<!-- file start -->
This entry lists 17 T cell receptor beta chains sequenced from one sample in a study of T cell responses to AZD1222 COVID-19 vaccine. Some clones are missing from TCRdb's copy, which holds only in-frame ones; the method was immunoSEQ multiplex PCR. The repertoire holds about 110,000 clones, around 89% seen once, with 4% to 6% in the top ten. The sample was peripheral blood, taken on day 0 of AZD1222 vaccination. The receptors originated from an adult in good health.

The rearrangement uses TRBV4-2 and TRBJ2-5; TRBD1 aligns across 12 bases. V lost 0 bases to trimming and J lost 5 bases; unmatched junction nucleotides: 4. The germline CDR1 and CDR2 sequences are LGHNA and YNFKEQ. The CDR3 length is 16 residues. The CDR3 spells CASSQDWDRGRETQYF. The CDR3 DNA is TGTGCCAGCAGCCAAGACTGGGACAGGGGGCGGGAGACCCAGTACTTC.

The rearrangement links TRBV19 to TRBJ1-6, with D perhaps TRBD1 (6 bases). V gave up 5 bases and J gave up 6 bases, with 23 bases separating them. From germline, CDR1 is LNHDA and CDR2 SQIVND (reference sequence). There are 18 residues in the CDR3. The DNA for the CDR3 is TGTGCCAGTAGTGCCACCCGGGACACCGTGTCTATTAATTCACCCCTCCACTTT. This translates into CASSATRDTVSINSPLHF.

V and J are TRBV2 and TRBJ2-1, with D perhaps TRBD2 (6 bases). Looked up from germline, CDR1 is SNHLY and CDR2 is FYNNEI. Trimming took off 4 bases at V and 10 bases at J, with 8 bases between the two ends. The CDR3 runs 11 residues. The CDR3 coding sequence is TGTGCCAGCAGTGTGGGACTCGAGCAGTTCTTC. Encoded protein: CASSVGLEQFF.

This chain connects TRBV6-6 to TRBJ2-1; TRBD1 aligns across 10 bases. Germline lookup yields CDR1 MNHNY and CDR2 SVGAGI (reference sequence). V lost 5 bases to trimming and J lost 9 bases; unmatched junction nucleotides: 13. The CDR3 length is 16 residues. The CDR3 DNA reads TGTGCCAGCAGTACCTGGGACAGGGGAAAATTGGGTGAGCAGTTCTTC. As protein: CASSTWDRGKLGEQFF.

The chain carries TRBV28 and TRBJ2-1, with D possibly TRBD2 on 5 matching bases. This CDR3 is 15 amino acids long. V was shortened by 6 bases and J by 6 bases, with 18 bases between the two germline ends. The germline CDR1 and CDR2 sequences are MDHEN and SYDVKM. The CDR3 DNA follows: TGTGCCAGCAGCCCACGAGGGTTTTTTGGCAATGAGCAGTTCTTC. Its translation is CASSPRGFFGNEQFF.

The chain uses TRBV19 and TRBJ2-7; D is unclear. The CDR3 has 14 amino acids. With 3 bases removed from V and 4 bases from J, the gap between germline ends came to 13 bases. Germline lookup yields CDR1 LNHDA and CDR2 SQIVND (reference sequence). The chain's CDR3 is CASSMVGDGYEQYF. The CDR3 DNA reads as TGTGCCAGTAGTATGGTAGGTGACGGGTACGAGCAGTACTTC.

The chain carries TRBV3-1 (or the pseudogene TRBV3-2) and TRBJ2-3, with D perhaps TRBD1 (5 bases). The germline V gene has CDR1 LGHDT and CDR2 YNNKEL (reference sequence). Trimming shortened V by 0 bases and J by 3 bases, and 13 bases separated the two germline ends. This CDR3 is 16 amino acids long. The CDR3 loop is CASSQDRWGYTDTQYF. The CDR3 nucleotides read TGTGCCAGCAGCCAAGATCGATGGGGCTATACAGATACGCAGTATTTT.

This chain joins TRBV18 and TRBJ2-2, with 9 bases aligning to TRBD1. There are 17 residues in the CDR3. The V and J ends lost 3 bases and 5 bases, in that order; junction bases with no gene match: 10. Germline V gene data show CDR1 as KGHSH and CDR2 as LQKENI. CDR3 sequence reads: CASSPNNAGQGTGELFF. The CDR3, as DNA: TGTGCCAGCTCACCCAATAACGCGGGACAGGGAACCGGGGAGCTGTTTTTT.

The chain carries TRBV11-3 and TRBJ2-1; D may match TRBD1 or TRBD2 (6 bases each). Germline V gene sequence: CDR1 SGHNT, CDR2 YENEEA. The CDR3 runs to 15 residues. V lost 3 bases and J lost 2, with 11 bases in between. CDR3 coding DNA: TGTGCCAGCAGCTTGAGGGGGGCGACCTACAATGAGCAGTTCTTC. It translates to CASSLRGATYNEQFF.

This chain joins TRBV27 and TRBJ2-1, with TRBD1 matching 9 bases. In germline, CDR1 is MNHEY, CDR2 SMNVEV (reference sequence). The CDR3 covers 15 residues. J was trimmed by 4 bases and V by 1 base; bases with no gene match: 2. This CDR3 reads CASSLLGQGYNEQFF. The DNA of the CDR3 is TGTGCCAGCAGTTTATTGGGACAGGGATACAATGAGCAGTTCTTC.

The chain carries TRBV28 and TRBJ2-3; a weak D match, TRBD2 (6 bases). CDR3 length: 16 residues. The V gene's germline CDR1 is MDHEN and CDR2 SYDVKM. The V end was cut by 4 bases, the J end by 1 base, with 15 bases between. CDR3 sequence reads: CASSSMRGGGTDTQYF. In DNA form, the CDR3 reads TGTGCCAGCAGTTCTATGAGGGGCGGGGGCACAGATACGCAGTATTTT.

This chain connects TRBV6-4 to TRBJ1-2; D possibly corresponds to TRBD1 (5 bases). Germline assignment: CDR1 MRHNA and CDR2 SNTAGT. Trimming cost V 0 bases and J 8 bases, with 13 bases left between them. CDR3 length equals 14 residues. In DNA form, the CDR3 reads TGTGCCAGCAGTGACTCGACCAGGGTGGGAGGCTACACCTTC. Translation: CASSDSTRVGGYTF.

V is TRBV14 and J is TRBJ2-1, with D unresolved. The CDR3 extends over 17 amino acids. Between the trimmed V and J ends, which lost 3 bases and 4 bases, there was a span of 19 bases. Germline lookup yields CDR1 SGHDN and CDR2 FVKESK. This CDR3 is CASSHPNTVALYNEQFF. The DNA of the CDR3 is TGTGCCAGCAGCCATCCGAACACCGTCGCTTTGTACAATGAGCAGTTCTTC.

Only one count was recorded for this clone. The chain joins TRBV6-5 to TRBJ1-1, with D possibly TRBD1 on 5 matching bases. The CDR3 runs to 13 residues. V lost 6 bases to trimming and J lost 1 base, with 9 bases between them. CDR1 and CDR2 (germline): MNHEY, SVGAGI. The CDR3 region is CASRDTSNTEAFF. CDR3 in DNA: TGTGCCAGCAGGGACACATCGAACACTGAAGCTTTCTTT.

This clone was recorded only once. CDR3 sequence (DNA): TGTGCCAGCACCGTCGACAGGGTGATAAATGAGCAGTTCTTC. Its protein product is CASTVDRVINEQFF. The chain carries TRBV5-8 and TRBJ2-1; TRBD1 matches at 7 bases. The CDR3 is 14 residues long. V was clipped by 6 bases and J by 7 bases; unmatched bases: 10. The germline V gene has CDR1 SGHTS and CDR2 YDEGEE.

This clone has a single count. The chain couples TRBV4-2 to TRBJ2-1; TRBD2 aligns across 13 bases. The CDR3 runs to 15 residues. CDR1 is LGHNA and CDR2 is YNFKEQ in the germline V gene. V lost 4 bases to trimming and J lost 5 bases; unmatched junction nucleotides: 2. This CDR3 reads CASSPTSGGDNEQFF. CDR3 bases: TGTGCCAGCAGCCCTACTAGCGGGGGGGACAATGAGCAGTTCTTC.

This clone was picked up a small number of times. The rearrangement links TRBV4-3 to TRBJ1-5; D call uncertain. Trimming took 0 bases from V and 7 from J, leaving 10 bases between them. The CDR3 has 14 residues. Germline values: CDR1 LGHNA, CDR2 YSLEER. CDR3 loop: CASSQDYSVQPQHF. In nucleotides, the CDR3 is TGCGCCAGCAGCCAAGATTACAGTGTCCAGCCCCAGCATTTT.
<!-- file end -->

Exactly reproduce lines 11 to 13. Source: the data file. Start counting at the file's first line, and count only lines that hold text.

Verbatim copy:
This chain joins TRBV27 and TRBJ2-1, with TRBD1 matching 9 bases. In germline, CDR1 is MNHEY, CDR2 SMNVEV (reference sequence). The CDR3 covers 15 residues. J was trimmed by 4 bases and V by 1 base; bases with no gene match: 2. This CDR3 reads CASSLLGQGYNEQFF. The DNA of the CDR3 is TGTGCCAGCAGTTTATTGGGACAGGGATACAATGAGCAGTTCTTC.

The chain carries TRBV28 and TRBJ2-3; a weak D match, TRBD2 (6 bases). CDR3 length: 16 residues. The V gene's germline CDR1 is MDHEN and CDR2 SYDVKM. The V end was cut by 4 bases, the J end by 1 base, with 15 bases between. CDR3 sequence reads: CASSSMRGGGTDTQYF. In DNA form, the CDR3 reads TGTGCCAGCAGTTCTATGAGGGGCGGGGGCACAGATACGCAGTATTTT.

This chain connects TRBV6-4 to TRBJ1-2; D possibly corresponds to TRBD1 (5 bases). Germline assignment: CDR1 MRHNA and CDR2 SNTAGT. Trimming cost V 0 bases and J 8 bases, with 13 bases left between them. CDR3 length equals 14 residues. In DNA form, the CDR3 reads TGTGCCAGCAGTGACTCGACCAGGGTGGGAGGCTACACCTTC. Translation: CASSDSTRVGGYTF.